When you consider that for most websites, only 2% of web traffic converts to leads or sales on the first visit, that leaves plenty of opportunities to re-engage the others. Retargeting is designed to help businesses reach the 98% of users who did not convert right away. Similarly, with video ads and regular ads, the majority of engagements will not result in a conversion. Retargeting allows you to strategically position your ads in front of these audiences on other websites they visit later to remind those past visitors about your brand and/or to make a purchase.

You have likely observed this type of advertising. You clicked an ad or watched a video or visited a website and then more ads from the same company followed you around the internet.

The core idea of remarketing is to target potential customers with a new ad, who have completed some previous action. These actions could include watching a video on YouTube, LinkedIn or Facebook, visiting your website, downloading a white paper, or viewing a specific product or service page on your website, etc.

An important point to recognize is that you don’t need to know who these people are, but you can still advertise to them.

For example, you could show follow-up videos to people who watched an introductory video about your product or service on YouTube. Although you have no idea who these people are, Google does. (Google owns YouTube).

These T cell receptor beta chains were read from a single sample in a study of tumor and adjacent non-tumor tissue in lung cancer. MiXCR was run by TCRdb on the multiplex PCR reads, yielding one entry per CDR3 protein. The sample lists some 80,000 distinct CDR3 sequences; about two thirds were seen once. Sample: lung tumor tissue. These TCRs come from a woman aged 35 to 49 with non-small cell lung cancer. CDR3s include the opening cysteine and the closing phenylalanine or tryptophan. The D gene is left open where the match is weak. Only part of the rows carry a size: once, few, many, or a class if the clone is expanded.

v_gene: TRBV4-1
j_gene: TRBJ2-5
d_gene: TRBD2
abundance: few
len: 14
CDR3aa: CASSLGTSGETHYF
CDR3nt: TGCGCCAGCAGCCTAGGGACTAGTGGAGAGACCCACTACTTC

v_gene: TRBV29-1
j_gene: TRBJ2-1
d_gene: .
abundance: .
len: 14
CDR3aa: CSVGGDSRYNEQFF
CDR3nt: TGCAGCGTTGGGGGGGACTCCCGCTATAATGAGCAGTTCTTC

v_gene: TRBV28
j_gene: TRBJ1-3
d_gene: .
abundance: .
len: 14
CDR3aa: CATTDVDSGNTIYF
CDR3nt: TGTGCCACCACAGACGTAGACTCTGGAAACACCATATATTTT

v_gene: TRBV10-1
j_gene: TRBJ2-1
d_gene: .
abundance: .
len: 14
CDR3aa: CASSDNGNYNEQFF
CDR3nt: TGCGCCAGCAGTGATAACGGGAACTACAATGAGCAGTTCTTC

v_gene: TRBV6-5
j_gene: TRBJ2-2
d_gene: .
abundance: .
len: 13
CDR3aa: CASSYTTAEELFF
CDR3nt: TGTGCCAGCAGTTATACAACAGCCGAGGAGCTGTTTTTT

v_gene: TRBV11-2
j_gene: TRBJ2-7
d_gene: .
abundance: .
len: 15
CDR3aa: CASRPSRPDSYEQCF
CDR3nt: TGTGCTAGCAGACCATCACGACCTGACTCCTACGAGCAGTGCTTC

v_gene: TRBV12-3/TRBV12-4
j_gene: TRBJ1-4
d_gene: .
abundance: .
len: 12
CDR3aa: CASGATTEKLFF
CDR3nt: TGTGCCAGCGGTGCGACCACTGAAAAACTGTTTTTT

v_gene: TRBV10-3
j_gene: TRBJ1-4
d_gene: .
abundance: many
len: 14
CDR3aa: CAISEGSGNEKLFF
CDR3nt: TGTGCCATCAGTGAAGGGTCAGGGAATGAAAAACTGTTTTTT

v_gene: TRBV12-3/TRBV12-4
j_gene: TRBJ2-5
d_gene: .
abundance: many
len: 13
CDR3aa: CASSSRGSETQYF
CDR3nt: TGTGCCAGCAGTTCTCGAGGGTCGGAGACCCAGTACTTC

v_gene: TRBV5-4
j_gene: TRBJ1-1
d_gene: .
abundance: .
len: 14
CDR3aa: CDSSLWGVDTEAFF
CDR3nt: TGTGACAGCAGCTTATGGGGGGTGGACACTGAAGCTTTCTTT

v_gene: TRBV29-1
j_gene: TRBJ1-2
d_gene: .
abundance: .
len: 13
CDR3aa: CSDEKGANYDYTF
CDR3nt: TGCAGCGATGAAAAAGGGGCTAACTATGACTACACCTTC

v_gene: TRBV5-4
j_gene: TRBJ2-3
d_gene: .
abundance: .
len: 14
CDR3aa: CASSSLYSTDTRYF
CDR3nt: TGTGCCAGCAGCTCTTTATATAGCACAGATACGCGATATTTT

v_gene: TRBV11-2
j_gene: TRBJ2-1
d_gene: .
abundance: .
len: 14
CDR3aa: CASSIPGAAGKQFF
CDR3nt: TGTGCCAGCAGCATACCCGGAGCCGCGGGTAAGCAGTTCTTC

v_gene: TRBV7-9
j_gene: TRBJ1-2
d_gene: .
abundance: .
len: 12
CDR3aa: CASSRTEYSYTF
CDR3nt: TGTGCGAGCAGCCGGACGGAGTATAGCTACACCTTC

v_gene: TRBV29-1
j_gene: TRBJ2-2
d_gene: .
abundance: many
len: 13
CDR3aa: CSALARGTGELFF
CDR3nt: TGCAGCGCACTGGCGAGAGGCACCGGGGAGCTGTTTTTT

Google remarketing provides the opportunity to show another video or even a sequence of additional videos to those people who viewed your introductory video.

All by itself, this is a powerful multi-touch opportunity, because it allows you to build awareness and educate prospects without having their contact information.

Furthermore, when customized to touch prospects at different parts of their purchase path, it represents a vital component of full-funnel marketing.

A more specific example of using remarketing as part of a full-funnel, multi-touch approach on YouTube would be to show 15-sec introductory video ads to those in the geographical area who would potentially be prospects for your product or service. Those who watched the 15-sec video ad would then later be presented with a sequence of longer videos over the next few weeks educating them about your product or service. This could also be interspersed with very short (6-second) videos that remind them of your product or service or specific features. Occasionally, additional 30-sec videos would feature special offers to buy now.

Remarketing and retargeting should be used as part of full-funnel, multi-touch advertising.


Fundamental to all marketing and advertising and especially full-funnel, multi-touch marketing is split-testing, which represents the process of determining which specific messages and channels generate the best response for your product or service from your specific buyers.